Wednesday 18 April 2012: Home
Who has not felt how sadly sweet
The dream of home, the dream of home,
Steals o'er the heart, too soon to fleet,
When far o'er sea or land we roam?
This has been my home for longer than any other that I have lived in throughout my life, and it is the only home that Immy can remember having lived in.
How do we come to feel that a place is home?
A tricky question.
'A home is a place of residence or refuge. When it refers to a building, it is usually a place in which an individual or a family can rest and store personal property. Most modern-day households contain sanitary facilities and a means of preparing food.
Since it can be said that humans are generally creatures of habit, the state of a person's home has been known to physiologically influence their behavior, emotions, and overall mental health. The loss of a home (due to whatever reason, be it through accident or natural disaster, repossession, or in the case of children simply the decision to move on the part of the parents) can be a valid cause of relocation.
Some people may become homesick when they leave their home over an extended period of time. Sometimes homesickness can cause a person to feel actual symptoms of illness.
It has been argued that psychologically "The strongest sense of home commonly coincides geographically with a dwelling. Usually the sense of home attenuates as one moves away from that point, but it does not do so in a fixed or regular way."
Furthermore, places like homes can trigger self-reflection, thoughts about who one is or used to be or who one might become. '
When I was a very small child, my home was in Co. Wicklow, in Ireland. Then, it was in Dublin. For a long time after we moved from Dublin (I was 13 at the time) although we lived in Scotland, I continued to think of our house in Dublin as my home. The big sash windows with views over Dublin Bay and our garden with its laburnum and lilac, cherry blossom, silver birch and crab-apple trees; the threadbare hall carpet and the sound that the front door made when it banged; Irish voices in the garden and Foxrock church on Sundays - these were the cornerstones of our lives and not easily replaced. My mother had rented a huge house near her parents in the wilds of Argyll, but it never felt like home. Gradually, at some indeterminate point, I must have come to think of the house that she eventually bought (and where she still lives, 35 years later) on the shores of Loch Etive as home.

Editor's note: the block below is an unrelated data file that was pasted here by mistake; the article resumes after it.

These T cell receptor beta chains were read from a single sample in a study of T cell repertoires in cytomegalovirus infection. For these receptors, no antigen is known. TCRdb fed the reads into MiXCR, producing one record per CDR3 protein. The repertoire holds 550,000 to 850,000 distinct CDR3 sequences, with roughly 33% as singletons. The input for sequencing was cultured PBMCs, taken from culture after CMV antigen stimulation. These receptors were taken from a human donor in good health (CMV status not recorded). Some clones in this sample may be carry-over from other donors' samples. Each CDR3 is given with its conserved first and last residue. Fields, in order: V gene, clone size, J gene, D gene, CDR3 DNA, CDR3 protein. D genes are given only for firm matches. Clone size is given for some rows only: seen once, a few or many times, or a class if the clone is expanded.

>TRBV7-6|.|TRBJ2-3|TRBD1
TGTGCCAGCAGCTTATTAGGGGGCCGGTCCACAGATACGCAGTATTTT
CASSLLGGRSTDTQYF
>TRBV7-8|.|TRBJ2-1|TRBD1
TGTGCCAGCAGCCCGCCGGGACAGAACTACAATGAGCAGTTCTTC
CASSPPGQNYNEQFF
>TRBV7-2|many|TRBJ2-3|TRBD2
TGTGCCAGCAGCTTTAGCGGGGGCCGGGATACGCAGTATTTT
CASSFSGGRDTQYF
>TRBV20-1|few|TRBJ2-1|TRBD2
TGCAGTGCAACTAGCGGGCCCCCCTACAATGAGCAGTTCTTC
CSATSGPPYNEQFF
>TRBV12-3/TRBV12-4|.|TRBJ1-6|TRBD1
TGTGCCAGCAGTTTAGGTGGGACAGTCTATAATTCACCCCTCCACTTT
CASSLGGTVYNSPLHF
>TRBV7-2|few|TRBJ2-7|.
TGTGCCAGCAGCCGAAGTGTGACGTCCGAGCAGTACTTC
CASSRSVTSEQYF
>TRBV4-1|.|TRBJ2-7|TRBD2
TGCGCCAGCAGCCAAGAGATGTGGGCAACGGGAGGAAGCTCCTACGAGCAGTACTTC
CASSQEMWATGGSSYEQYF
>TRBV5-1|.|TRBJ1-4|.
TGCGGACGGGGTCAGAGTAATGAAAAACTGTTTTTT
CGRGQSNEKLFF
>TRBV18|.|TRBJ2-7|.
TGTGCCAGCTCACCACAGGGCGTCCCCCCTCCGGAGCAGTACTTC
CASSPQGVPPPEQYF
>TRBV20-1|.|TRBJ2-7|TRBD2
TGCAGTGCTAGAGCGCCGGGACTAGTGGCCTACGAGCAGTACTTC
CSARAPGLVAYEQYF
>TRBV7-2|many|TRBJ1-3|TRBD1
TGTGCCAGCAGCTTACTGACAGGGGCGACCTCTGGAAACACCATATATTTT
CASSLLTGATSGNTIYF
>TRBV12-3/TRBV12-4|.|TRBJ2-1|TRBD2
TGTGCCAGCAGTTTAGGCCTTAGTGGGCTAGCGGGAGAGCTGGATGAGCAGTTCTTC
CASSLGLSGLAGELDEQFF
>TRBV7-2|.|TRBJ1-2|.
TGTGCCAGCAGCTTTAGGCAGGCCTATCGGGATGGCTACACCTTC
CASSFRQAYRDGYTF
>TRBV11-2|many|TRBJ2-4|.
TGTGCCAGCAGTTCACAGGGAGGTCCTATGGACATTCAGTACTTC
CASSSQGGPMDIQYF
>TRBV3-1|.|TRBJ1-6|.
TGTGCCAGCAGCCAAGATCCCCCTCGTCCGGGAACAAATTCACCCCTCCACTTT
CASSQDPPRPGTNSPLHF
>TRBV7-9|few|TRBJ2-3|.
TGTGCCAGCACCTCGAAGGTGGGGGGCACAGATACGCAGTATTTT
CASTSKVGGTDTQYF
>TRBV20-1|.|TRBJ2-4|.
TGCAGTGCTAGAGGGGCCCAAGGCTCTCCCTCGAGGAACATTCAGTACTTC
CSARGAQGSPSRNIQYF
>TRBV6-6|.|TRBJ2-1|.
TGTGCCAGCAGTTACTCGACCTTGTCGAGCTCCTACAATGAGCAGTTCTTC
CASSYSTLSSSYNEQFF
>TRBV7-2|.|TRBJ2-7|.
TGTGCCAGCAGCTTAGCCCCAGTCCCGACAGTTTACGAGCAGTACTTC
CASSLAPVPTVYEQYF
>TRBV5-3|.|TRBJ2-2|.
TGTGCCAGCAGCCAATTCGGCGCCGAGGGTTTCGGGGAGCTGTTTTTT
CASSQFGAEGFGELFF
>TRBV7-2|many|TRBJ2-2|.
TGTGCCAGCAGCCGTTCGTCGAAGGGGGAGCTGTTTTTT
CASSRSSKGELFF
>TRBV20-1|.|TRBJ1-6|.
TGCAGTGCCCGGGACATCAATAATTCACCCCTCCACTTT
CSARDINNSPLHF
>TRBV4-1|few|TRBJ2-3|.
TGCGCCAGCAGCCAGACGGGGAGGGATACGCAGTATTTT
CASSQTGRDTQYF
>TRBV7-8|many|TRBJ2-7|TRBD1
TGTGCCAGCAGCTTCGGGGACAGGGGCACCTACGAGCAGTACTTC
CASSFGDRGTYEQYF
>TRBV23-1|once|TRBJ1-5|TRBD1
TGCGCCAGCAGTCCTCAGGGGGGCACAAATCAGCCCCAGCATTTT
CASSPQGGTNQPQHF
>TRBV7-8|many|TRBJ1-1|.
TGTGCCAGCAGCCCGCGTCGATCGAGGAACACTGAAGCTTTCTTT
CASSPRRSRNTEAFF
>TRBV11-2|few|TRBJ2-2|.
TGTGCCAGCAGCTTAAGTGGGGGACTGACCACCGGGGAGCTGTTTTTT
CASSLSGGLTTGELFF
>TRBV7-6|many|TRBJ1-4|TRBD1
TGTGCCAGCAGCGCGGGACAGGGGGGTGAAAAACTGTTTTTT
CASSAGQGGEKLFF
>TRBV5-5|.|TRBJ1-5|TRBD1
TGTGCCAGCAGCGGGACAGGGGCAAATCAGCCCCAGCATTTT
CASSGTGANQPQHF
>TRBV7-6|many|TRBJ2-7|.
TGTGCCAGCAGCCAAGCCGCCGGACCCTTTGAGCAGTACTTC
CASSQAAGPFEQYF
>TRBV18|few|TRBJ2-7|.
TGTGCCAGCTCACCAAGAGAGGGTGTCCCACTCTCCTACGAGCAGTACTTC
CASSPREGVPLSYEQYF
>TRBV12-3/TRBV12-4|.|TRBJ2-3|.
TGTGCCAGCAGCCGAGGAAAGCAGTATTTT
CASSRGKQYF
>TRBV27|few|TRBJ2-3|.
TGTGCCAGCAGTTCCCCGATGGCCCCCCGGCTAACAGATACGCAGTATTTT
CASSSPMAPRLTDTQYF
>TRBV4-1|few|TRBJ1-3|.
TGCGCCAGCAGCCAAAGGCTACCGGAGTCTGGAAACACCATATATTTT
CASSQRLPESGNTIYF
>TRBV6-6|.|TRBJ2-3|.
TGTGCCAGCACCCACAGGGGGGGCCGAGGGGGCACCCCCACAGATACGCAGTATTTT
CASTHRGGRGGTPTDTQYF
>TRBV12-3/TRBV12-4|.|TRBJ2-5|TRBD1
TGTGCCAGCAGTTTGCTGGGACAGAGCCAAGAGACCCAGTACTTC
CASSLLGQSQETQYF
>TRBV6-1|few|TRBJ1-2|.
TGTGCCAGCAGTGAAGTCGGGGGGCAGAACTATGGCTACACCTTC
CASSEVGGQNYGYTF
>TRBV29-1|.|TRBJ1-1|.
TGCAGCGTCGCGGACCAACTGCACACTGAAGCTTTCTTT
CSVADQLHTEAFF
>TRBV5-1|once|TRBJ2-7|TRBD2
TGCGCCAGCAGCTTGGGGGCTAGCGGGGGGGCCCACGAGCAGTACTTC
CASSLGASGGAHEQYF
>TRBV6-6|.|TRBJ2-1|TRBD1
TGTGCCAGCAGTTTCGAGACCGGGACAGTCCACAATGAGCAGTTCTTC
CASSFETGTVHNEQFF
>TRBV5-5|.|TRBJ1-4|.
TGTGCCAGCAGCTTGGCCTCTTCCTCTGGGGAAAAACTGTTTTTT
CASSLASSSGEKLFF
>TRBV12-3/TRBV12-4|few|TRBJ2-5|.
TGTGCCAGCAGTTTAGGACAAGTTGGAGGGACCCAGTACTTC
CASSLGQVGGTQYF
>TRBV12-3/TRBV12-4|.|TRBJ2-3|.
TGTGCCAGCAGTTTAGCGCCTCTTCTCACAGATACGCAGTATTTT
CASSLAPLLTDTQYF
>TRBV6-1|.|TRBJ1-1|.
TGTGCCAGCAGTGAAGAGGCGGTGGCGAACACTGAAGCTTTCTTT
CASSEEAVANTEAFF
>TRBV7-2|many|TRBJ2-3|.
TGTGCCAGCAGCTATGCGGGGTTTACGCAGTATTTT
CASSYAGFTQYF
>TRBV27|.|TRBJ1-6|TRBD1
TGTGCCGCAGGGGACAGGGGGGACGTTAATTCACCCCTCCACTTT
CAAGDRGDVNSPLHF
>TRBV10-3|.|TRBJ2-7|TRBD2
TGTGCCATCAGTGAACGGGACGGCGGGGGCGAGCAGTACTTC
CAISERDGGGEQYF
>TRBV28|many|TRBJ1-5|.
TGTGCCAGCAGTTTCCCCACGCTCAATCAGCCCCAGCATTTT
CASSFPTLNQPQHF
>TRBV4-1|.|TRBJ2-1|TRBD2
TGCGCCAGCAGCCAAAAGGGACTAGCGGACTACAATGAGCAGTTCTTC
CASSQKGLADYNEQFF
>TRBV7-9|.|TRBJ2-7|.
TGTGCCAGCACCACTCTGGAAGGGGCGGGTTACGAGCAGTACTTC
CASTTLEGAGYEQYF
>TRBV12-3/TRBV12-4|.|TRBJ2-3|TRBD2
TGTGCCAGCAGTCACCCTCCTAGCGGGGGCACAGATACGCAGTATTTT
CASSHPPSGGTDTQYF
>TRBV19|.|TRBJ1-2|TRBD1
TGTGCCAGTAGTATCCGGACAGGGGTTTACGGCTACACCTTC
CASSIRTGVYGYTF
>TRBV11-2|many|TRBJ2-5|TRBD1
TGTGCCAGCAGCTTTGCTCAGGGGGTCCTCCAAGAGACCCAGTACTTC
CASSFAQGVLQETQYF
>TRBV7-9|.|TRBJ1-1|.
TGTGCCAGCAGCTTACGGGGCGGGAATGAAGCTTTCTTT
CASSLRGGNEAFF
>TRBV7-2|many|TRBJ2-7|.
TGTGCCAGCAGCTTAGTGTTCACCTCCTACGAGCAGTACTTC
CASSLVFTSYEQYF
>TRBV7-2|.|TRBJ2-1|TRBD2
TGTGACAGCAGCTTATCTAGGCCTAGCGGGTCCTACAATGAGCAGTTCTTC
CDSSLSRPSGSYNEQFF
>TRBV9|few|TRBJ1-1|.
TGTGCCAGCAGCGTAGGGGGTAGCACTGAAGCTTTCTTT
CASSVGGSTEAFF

When we move out of the parental home and set up a home of our own for the first time, does this automatically become our 'home'? I don't know. I suppose it depends on how comfortable we are with the thought of returning at some time to our parents' home, and how much emotion we invest in our new pad and the surrounding environment. There comes a point, for most of us, at which we realise that our parents' home is no longer the place that we want to call home because we feel more 'at home' in the space that we have created for ourself, no matter how small or humble.
For me, I think my first real home with my husband was the tiny flat we moved into together in Oban in 1980. Of course, others followed, including three that really felt like 'home' in Laurel Rd in Oban; Upland Rd and then Melanesia Rd in Auckland. For Christina, the sunny house by the creek in Melanesia Rd is the first home that she can remember and for a long time after we moved to Bahrain, she held this firmly in her memory as her real home.
We initially moved to Bahrain for just two years. To begin with, we took a house that didn't ever feel particularly like home but 18 months later we moved into another house where we were living when Immy was born, and that really did feel like home. It was on a slightly run-down compound with huge gardens and mature trees; there were lots of little girls among the families living there and many of our neighbours from that time have remained friends to this day, scattered as we now are between Bahrain, Ireland, Scotland and Kenya. I didn't want to leave that house but it was becoming too small and when we found this place, it seemed impossibly grand. Somehow, over the past twelve years, it has become home. Immy had only been walking for a few months when we came here and Gypsy arrived here as a puppy nine years ago; she has never known another house with us.
Much more than that, though, every house that we have lived in in Bahrain has been located within the same square kilometer, I think. We have used the same shops, garden centres, petrol stations and supermarkets for 16 years. I have become used to the same trees; watched gardens develop and even noted that one particular piece of graffiti - the name 'Nilish'! - on a nearby wall has remained there for about ten years now! The strongest sense of home commonly coincides geographically with a dwelling. For me, it's more than that.
As a person who has had a fixation with maps and atlases since I was very young, it's always been important for me to have a sense of place wherever I am, in relation to the surrounding areas. To know that I am within two hours' flying time of Oman, Lebanon or Egypt; that Iran and the cities of Isfahan and Shiraz are 'across the water'; that Kenya is not that far away and that the swaying moonlit date palms in the warm night air stretch from here across the Arabian Peninsula to the Red Sea has given me a sense of place and, perhaps strangely, belonging.